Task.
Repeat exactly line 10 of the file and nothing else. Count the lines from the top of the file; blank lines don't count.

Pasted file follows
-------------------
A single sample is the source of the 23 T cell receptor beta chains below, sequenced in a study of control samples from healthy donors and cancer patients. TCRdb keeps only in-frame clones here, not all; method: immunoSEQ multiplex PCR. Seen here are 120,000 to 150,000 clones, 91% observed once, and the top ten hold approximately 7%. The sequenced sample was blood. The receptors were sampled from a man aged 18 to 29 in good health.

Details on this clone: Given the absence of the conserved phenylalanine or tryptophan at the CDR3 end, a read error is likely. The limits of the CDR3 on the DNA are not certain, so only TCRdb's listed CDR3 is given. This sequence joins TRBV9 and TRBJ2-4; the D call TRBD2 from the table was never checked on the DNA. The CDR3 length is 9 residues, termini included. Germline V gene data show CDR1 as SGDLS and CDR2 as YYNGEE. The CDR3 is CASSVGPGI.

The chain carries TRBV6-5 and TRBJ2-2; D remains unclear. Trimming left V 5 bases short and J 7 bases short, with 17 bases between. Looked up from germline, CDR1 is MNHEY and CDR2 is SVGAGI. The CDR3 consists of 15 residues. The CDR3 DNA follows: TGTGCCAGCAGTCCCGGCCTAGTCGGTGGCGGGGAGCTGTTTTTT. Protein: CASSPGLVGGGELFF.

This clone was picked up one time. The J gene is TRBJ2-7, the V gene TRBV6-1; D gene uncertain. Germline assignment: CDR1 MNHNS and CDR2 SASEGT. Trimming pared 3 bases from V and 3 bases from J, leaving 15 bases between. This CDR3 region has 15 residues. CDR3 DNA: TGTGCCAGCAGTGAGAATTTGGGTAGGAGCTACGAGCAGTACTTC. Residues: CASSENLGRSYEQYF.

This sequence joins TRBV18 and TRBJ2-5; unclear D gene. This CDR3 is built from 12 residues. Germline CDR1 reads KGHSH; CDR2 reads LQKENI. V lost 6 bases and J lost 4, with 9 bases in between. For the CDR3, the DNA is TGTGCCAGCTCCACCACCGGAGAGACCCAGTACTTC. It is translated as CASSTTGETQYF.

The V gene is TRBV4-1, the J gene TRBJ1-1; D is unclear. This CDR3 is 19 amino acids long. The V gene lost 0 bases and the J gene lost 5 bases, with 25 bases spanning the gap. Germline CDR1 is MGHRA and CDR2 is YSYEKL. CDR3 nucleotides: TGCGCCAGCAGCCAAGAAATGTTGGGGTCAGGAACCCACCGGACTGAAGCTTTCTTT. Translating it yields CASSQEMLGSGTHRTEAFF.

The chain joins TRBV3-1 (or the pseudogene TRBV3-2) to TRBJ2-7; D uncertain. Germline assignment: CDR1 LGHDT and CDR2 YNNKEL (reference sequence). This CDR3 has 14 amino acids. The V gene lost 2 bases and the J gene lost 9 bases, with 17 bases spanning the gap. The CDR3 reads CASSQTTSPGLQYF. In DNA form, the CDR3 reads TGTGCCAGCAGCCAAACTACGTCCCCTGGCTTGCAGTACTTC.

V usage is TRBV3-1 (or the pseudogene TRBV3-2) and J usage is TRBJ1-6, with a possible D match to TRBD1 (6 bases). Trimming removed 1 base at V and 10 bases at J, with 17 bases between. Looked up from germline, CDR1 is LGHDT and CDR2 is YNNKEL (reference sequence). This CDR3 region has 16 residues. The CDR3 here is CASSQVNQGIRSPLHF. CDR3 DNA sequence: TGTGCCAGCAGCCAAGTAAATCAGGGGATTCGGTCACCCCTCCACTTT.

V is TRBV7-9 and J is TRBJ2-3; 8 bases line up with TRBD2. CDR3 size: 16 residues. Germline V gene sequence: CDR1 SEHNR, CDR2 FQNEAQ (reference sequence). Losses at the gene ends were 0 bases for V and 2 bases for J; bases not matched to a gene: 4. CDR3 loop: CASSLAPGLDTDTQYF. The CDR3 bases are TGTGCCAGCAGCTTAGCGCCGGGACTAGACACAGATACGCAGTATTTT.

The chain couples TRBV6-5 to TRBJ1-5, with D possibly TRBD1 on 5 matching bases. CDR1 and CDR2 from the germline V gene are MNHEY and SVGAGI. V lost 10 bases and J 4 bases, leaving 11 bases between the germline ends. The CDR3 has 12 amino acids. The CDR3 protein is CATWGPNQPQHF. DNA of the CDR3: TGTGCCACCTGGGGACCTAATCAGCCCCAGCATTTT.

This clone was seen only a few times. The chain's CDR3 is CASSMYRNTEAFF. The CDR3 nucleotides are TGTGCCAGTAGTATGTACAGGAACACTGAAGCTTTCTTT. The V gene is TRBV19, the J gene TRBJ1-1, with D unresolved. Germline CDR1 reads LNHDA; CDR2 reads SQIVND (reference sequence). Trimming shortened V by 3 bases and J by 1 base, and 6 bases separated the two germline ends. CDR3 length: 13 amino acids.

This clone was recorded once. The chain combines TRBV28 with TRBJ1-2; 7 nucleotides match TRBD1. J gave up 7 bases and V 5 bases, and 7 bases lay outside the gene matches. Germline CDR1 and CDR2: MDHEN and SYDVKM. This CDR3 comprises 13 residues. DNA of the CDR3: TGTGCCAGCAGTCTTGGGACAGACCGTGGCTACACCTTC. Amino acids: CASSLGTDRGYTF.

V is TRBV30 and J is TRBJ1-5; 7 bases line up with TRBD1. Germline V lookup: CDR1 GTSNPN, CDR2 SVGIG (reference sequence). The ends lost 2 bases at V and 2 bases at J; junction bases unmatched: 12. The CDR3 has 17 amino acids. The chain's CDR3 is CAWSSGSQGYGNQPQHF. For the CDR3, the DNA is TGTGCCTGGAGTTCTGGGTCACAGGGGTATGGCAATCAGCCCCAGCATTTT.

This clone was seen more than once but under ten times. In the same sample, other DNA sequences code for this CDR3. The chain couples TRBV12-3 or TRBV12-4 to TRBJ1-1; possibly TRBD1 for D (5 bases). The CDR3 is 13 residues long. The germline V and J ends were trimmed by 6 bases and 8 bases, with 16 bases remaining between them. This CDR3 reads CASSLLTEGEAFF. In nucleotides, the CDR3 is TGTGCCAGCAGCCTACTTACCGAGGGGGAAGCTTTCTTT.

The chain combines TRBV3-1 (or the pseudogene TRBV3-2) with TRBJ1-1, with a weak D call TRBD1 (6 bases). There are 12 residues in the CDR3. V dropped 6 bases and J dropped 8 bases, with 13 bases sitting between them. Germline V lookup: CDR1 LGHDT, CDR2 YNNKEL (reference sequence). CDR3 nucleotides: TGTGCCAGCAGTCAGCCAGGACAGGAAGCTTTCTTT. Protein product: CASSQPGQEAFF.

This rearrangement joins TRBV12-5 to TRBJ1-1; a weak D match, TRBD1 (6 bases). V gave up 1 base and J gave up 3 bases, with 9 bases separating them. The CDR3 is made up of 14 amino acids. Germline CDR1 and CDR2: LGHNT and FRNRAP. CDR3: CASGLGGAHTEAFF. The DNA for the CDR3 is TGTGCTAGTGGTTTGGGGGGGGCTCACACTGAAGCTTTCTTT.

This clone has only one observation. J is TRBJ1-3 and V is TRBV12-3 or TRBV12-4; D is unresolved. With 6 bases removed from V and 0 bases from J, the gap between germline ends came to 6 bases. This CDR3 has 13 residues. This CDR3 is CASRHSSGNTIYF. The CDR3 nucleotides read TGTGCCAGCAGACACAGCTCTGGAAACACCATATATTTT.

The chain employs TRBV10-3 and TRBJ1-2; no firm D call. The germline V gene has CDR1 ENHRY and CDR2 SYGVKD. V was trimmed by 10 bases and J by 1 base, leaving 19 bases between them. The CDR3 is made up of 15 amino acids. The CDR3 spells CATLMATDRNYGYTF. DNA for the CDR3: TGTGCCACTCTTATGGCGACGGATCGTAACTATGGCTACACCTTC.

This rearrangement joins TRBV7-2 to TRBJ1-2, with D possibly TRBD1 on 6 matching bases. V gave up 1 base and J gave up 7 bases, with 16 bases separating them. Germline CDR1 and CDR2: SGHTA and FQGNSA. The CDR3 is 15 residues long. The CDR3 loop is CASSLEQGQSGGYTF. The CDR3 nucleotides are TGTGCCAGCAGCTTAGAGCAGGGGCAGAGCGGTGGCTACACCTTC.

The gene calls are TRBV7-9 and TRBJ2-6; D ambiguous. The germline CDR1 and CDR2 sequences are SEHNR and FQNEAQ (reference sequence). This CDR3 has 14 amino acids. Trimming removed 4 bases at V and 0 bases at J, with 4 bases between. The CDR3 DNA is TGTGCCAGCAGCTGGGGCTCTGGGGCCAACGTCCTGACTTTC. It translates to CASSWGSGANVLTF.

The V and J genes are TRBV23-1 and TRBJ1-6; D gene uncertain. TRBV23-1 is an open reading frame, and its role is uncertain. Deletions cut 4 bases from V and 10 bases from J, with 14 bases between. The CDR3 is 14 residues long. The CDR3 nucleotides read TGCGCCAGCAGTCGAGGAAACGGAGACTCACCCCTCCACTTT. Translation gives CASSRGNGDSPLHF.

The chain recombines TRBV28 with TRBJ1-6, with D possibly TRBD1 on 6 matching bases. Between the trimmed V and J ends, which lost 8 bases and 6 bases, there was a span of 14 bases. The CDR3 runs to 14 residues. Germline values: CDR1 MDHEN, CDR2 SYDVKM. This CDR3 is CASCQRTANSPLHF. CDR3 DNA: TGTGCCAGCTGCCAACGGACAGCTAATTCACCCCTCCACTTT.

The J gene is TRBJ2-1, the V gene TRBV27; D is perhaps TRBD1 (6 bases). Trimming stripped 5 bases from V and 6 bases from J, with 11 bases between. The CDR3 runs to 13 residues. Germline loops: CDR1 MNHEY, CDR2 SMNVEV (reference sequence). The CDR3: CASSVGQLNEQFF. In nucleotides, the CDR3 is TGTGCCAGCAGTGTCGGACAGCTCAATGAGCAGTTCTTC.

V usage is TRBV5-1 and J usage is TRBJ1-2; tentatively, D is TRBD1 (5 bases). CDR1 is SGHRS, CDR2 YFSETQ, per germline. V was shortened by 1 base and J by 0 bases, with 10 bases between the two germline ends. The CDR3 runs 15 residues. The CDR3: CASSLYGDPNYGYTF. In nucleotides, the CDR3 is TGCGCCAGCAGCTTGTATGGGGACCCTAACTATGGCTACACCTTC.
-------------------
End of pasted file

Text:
The chain couples TRBV6-5 to TRBJ1-5, with D possibly TRBD1 on 5 matching bases. CDR1 and CDR2 from the germline V gene are MNHEY and SVGAGI. V lost 10 bases and J 4 bases, leaving 11 bases between the germline ends. The CDR3 has 12 amino acids. The CDR3 protein is CATWGPNQPQHF. DNA of the CDR3: TGTGCCACCTGGGGACCTAATCAGCCCCAGCATTTT.